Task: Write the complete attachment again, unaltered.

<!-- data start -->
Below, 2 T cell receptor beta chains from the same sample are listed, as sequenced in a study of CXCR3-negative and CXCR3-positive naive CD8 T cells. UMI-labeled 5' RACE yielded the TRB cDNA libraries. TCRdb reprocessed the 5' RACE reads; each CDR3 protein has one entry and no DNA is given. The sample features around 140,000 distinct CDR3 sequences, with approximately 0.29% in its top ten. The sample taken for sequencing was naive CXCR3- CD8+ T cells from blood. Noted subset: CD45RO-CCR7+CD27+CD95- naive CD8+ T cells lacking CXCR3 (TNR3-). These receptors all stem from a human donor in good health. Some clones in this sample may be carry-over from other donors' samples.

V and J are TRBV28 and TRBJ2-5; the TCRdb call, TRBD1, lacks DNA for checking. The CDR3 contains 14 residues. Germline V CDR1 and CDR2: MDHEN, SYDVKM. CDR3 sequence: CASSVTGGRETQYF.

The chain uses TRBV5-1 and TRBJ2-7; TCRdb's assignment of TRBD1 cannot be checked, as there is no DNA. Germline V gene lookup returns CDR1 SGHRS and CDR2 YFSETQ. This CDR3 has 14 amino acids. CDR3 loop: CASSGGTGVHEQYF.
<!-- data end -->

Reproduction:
Below, 2 T cell receptor beta chains from the same sample are listed, as sequenced in a study of CXCR3-negative and CXCR3-positive naive CD8 T cells. UMI-labeled 5' RACE yielded the TRB cDNA libraries. TCRdb reprocessed the 5' RACE reads; each CDR3 protein has one entry and no DNA is given. The sample features around 140,000 distinct CDR3 sequences, with approximately 0.29% in its top ten. The sample taken for sequencing was naive CXCR3- CD8+ T cells from blood. Noted subset: CD45RO-CCR7+CD27+CD95- naive CD8+ T cells lacking CXCR3 (TNR3-). These receptors all stem from a human donor in good health. Some clones in this sample may be carry-over from other donors' samples.

V and J are TRBV28 and TRBJ2-5; the TCRdb call, TRBD1, lacks DNA for checking. The CDR3 contains 14 residues. Germline V CDR1 and CDR2: MDHEN, SYDVKM. CDR3 sequence: CASSVTGGRETQYF.

The chain uses TRBV5-1 and TRBJ2-7; TCRdb's assignment of TRBD1 cannot be checked, as there is no DNA. Germline V gene lookup returns CDR1 SGHRS and CDR2 YFSETQ. This CDR3 has 14 amino acids. CDR3 loop: CASSGGTGVHEQYF.